Friday, October 2, 2009

“What is the Gospel for today?”

“What is the Gospel for today?” The question seems to be very simple and easy to answer. But if I tell you the context, you’d understand my bit of surprise when I was asked this question.

It came from a woman pilgrim, who came from London – with two other Irish women friends – to do the “Camino de Santiago”, the famous pilgrimage by foot to Santiago de Compostela where the tomb of St. James, the Apostle (the Older) lies. Prior to this question, I asked them who was the last person in the queue going to the camarín (an altar that contains the statue of the Apostle which pilgrims embrace upon their arrival at the Cathedral).

Perhaps, the British woman recognized that I am a priest. So she immediately dropped the question that almost caught me off-guard!

* * *

Did it happen to you that sometimes you can’t recall the Gospel of the day that you heard in the early morning mass, especially when you are asked about it at the last hour of the day? That was what almost occurred to me!

I said “almost” because – thanks to my guardian angel – I immediately recalled that the last part of that day’s Gospel (it was a Thursday) was the topic of the priest’s commentary during the Bible sharing we had at midday: Herod wanted to see Jesus out of curiosity.

Remembering the priest’s sharing has saved me from shame! So immediately, I started to narrate to the lady the Gospel passage. I carefully distinguished this Herod from the other one who – during Jesus’ infancy – wanted to see the Child to kill Him. This Herod in the day’s Gospel wanted to see Jesus because he thought Jesus was the same John the Baptist whom he had decapitated.

* * *

“Who is Herod today?” the British lady interrupted my narration. “Excuse me?” I didn’t get, at first, her question, engrossed in my narration. “Who is Herod today?”

I understand, the lady did not only ask for the Gospel reading: she was also asking for a homily! We were already in the middle of the long queue. In a few minutes, we were about to ascend to the Apostle’s camarín. (It has to be short homily, I said to myself!)

“Herod,” I began, “can be everyone of us”. I could immediately perceive how wrinkles began to form in the women’s forehead. “You and I, we also want to see Jesus. That’s why we are here in the Cathedral of Santiago de Compostela.” The wrinkles slowly vanished.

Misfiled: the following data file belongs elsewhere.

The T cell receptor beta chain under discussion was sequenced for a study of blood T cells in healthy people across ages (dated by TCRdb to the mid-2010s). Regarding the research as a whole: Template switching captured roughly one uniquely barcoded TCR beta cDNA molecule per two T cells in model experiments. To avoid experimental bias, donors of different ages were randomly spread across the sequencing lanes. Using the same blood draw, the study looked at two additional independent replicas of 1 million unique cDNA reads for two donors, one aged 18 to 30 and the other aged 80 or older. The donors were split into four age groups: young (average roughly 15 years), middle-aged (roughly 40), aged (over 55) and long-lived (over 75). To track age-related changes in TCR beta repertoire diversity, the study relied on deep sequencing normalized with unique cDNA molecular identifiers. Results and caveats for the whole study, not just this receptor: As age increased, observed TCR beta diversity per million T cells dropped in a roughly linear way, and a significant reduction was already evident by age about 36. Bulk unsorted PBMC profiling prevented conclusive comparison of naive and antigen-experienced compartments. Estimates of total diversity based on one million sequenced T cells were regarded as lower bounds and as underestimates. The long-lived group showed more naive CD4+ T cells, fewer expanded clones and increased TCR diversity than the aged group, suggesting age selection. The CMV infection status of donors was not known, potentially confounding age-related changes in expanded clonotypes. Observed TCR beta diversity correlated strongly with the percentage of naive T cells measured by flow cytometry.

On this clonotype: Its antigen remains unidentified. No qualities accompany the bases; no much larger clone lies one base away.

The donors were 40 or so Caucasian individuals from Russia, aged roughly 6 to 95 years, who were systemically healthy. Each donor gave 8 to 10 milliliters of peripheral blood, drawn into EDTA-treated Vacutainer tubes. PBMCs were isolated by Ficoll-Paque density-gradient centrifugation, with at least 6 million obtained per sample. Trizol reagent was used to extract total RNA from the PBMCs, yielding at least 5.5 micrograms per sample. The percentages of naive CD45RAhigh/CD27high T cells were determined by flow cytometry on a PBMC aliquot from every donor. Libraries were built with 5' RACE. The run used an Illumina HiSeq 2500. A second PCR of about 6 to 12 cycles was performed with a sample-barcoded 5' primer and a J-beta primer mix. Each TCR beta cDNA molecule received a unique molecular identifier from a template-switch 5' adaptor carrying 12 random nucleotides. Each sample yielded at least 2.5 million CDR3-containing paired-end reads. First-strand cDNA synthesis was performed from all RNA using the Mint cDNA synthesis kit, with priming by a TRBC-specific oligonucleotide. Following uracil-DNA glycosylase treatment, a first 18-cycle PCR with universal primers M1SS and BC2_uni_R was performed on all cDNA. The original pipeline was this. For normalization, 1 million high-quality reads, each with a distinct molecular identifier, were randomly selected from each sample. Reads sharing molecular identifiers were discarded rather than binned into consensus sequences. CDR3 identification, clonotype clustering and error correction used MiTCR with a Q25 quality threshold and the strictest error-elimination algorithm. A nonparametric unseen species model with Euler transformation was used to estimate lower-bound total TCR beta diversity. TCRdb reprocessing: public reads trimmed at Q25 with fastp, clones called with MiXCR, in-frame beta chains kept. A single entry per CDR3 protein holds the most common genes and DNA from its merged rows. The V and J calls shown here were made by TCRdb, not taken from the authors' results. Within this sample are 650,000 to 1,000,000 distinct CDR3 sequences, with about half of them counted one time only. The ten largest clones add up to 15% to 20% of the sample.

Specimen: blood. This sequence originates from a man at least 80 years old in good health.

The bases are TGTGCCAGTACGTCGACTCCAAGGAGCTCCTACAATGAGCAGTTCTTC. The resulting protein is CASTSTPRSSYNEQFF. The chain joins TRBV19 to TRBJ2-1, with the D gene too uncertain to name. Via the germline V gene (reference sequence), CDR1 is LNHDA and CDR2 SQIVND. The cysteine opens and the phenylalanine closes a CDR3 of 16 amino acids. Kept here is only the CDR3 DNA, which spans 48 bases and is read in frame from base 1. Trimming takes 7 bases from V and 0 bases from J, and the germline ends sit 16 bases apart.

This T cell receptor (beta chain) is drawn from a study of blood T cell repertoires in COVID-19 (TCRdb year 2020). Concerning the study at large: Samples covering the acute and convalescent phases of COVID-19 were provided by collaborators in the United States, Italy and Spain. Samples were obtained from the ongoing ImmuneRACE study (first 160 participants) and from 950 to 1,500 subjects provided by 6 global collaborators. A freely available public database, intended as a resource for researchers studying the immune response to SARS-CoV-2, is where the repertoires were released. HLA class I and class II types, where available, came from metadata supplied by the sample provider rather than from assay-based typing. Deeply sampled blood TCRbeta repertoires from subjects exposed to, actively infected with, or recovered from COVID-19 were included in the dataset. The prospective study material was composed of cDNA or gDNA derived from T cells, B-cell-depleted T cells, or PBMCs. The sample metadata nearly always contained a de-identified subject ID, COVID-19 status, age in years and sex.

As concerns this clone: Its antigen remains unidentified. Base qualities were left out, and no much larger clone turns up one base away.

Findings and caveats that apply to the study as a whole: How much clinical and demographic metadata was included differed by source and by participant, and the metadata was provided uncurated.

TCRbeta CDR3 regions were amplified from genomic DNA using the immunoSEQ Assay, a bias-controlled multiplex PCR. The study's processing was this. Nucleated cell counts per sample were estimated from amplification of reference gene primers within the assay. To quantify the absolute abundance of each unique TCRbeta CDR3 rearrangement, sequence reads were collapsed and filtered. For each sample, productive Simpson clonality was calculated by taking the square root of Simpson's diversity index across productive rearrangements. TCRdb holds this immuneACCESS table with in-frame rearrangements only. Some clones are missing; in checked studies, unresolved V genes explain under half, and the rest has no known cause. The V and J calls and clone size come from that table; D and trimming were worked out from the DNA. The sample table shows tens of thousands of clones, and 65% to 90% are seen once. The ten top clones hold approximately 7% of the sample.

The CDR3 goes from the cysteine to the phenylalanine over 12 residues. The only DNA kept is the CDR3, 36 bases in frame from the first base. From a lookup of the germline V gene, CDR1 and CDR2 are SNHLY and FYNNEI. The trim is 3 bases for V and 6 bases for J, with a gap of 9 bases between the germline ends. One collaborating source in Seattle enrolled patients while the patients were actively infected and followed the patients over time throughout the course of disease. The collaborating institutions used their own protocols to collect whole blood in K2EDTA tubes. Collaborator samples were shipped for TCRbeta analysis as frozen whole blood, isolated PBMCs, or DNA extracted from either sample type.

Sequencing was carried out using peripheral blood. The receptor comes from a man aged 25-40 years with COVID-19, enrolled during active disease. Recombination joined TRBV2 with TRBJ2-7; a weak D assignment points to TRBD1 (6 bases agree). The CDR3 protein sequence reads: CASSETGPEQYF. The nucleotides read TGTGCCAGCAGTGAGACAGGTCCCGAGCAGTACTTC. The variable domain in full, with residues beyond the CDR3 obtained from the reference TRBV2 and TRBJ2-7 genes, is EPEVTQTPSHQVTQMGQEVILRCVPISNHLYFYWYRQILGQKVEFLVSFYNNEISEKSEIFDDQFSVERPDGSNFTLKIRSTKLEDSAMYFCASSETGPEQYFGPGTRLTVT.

“But our attitude, our motive of wanting to see Jesus must be different from that of Herod’s”, I continued, inspired by the effect my introduction has produced. “He wanted to see Jesus out of curiosity; we want to encounter the Lord because we believe and are convinced that only in Him can we find true happiness that we are searching for.”

Had we not reached the camarín and had not the three women started to go up, I should not have known how to end my “homily”!

* * *

What this experience taught me is this: be always prepared! I mean, we, priests, have to make good use of every opportunity presented to us to talk to people about God, about the Good News. And this requires good preparation.

I couldn’t imagine what could have been the end of that encounter had I answered “I forgot” to the question “What is the Gospel for today?” It could have been very embarrassing especially if the inquirer is someone who looks up to priests whom he or she expects to share some reflections about the Word of God.

In my experience, the Gospel for the day can easily be forgotten if it is not meditated seriously (especially before the celebration of the mass) and proclaimed attentively during the celebration. Giving a short homily helps the priest a lot in internalizing the Gospel’s message.

As a young priest, once again, I admit there are still a lot of things to learn in the priestly ministry. Experiences like this teach me lessons that even the seminary could not impart!

"Sacerdotes, 'consagrados en la Verdad'"

Estar inmersos en la Verdad, en Cristo, de este proceso forma parte
la oración, en la que nos ejercitamos en la amistad con Él y aprendemos a
conocerle: su forma de ser, de pensar, de actuar. Rezar es un caminar en
comunión personal con Cristo, exponiendo ante Él nuestra vida cotidiana,
nuestros logros y nuestros fracasos, nuestras fatigas y nuestras alegrías -es un
simple presentarnos a nosotros mismos ante Él. Pero para que esto no se
convierta en un autocontemplarse, es importante que aprendamos continuamente a
rezar rezando con la Iglesia.